Since PKAN affects the central nervous system (CNS) in humans, we sought to examine CNS neurons in mouse for evidence of perturbed mitochondrial structure or function. We derived neural precursors from hair bulge whisker (Supplementary Material, Fig. S2A) and sciatic nerve (Supplementary Material, Fig. S2B) of Pank2−/− and Pank2+/+ mice and subsequently differentiated these cells into neurons (see Materials and Methods). Cells showed typical morphology of neural crest precursor (Supplementary Material, Fig. S2A), stained positive for neural crest marker Nestin (Supplementary Material, Fig. S2C and D) and were negative for glial fibrillary acidic protein staining (Supplementary Material, Fig. S2E and F). After induction with suitable culture medium, differentiated neurons (Supplementary Material, Fig. S2G and H) expressing the neuron-specific marker β-III-tubulin (Supplementary Material, Fig. S2I–L) were obtained. The Mitotracker red, a mitochondrion specific dye, was used to stain both hair bulge- and sciatic nerve-derived neurons obtained from Pank2+/+ and Pank2−/− mice. We observed that the dye was exclusively localized into mitochondria in Pank2+/+ neurons (Fig. 3A–C) while it was diffused throughout the cytoplasm and nucleus in Pank2−/− neurons (Fig. 3B–D).
This difference was quantified by selecting a defined area corresponding to nucleus of neurons and by calculating the imageJ parameter ‘RawIntDen’ (that is the sum of the values of the pixels in the selected area) in WT and KO neurons. This parameter resulted in a 2.5-fold greater value in Pank2−/− neurons when compared with Pank2+/+ neurons (Fig. 3G).
We reasoned that the type of Mitotracker used for the staining was also able to detect a qualitative defect in the mitochondrial membrane potential (ΔΨm) (14).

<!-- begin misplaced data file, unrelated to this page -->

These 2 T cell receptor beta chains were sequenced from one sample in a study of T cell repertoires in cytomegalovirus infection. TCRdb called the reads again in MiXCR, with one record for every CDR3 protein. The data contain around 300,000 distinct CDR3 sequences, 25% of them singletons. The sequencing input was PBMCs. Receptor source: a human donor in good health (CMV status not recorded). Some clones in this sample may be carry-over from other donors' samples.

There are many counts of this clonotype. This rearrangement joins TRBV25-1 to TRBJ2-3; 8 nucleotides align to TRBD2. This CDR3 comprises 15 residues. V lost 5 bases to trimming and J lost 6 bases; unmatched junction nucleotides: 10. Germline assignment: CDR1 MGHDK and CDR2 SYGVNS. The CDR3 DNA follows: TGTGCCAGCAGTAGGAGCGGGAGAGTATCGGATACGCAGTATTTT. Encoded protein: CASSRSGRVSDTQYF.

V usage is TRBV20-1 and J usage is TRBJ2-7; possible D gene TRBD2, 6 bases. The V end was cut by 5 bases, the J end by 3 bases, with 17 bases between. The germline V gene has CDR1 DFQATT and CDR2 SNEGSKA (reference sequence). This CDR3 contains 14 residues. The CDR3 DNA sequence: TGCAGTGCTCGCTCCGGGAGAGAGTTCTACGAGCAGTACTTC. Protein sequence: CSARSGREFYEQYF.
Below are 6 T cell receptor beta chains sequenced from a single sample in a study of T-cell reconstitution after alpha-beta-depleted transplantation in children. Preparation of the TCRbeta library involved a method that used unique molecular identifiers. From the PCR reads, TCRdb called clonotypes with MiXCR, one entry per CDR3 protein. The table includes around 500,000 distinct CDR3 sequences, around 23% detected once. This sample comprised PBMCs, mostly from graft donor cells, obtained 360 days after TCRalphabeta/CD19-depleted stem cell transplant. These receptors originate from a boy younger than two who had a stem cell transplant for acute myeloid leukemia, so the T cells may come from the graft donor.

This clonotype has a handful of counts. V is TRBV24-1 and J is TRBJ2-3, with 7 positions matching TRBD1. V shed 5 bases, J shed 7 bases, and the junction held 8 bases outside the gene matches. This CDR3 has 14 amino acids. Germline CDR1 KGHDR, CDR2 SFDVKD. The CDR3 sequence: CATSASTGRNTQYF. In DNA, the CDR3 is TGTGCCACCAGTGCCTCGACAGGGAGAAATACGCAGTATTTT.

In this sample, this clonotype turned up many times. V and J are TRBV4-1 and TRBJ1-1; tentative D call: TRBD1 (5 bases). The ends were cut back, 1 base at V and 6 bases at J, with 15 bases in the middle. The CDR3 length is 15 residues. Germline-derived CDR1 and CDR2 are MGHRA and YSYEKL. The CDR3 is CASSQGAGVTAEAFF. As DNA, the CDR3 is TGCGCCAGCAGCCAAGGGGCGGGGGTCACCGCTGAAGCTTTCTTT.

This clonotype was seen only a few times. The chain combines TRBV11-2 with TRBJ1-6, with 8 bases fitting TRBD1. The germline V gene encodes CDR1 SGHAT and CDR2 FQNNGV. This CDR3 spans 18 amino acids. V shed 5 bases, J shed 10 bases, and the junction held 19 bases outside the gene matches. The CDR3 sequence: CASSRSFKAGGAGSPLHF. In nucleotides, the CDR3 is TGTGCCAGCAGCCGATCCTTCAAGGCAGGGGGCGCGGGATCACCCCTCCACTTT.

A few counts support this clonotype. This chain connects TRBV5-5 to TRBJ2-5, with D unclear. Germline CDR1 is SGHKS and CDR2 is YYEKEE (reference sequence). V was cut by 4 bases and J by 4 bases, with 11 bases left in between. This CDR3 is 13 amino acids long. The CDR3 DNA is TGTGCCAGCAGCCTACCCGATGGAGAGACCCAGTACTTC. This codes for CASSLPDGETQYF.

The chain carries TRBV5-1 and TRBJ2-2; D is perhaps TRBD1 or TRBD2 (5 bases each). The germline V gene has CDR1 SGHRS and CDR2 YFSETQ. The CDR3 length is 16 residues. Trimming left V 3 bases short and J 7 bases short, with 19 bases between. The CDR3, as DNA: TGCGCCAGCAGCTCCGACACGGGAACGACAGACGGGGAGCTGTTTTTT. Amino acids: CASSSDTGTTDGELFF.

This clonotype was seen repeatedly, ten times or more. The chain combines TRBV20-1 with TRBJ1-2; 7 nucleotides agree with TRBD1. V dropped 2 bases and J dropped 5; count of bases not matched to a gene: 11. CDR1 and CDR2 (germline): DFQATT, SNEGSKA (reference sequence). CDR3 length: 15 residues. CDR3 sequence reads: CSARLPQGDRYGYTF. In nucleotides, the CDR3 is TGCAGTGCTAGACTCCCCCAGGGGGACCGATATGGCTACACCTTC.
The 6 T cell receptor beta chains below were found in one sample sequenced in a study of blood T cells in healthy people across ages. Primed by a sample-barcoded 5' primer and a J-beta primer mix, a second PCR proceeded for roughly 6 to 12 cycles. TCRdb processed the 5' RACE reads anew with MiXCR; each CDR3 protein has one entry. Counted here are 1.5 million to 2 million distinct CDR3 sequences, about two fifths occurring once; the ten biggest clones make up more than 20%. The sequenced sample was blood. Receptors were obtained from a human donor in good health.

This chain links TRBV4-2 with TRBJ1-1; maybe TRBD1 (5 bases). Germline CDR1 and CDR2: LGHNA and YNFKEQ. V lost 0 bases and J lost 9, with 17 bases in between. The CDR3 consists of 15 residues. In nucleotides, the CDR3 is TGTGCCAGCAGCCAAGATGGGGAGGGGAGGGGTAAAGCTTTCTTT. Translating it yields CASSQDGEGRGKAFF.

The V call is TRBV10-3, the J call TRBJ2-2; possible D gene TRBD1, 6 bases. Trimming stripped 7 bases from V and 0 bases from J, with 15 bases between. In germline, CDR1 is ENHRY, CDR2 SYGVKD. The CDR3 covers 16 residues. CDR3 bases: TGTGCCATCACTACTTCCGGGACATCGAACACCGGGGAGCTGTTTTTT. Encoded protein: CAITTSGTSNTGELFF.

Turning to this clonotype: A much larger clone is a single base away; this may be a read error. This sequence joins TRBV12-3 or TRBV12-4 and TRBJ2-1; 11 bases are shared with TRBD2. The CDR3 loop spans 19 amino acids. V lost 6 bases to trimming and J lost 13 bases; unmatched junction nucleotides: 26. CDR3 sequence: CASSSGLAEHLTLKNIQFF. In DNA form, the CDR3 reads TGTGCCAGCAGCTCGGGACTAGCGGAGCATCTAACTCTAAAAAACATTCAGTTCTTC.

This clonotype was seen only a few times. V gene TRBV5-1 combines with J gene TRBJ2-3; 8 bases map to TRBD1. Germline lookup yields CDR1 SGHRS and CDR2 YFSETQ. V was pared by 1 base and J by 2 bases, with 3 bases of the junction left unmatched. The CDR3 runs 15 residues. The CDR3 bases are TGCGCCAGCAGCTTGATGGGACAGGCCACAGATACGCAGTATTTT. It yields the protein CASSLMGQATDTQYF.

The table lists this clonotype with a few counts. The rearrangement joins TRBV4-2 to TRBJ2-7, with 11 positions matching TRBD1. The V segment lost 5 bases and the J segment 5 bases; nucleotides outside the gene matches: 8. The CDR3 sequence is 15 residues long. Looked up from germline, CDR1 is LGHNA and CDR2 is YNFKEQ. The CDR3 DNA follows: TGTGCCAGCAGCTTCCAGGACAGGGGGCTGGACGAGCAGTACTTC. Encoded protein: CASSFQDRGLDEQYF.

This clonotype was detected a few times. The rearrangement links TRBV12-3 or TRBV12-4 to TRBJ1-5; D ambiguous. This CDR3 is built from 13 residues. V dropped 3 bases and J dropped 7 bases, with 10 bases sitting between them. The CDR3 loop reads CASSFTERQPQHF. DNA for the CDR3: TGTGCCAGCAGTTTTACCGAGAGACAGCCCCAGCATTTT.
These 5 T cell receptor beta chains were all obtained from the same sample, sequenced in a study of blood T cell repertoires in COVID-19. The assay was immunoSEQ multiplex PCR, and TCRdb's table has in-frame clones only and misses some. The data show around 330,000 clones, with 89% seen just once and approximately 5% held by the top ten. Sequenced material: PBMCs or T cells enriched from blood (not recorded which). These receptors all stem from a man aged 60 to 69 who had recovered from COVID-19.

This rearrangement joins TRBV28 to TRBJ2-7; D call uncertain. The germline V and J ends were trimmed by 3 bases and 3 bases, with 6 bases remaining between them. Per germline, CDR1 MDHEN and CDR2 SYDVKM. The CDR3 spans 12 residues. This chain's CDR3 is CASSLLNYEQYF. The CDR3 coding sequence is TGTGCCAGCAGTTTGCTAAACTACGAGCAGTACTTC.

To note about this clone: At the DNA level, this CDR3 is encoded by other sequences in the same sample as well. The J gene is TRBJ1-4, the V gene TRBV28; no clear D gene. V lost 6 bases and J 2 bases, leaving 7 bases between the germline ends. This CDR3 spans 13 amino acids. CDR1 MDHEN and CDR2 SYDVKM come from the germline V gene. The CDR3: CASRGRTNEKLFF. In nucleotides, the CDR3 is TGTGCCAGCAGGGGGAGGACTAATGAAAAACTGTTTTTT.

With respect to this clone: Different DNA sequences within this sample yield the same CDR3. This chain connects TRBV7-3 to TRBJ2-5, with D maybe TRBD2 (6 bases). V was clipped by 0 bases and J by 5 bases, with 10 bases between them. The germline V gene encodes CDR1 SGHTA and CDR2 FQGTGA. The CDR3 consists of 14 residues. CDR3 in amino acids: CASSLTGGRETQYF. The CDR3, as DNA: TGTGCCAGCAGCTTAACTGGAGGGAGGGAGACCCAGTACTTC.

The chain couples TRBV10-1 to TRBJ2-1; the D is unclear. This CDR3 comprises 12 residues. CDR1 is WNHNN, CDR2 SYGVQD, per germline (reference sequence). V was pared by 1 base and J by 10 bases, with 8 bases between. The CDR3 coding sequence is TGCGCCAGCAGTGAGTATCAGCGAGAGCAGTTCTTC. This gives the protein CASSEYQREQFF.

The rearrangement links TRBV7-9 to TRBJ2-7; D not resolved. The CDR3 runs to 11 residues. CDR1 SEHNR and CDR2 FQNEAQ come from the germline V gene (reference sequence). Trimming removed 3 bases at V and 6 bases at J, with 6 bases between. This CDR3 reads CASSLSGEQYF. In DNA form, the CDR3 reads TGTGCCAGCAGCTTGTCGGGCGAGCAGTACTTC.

To verify these data, we treated control fibroblasts with the uncoupling agent valinomycin to induce the ΔΨm loss. We observed that the Mitotracker stains mitochondria in untreated cells (Fig. 3E), while it spreads in the cytoplasm in fibroblasts exposed to valinomycin (Fig. 3F).
To further corroborate these data we used 5,5′,6,6′-tetrachloro-1,1′,3,3′ tetraethylbenzimidazolylcarbocyanine iodide (JC1) staining, which specifically detects variation in the mitochondrial membrane potential. The JC1 dye undergoes a reversible change in fluorescence emission from green to red as mitochondrial membrane potential increases. Cells with high membrane potential promote the formation of red fluorescent aggregates, while cells with low membrane potential show a diffuse green fluorescence. As shown in Figure 4A, C, E, WT neurons of different derivation presented red fluorescent aggregates, while KO neurons presented predominantly with a diffuse green fluorescence (Fig. 4B–F). JC1 specificity was tested by pre-treating WT neurons with valinomycin. As reported in Supplementary Material, Figure S3, treated neurons stain green fluorescent aggregates, whereas untreated neurons showed red fluorescent aggregates.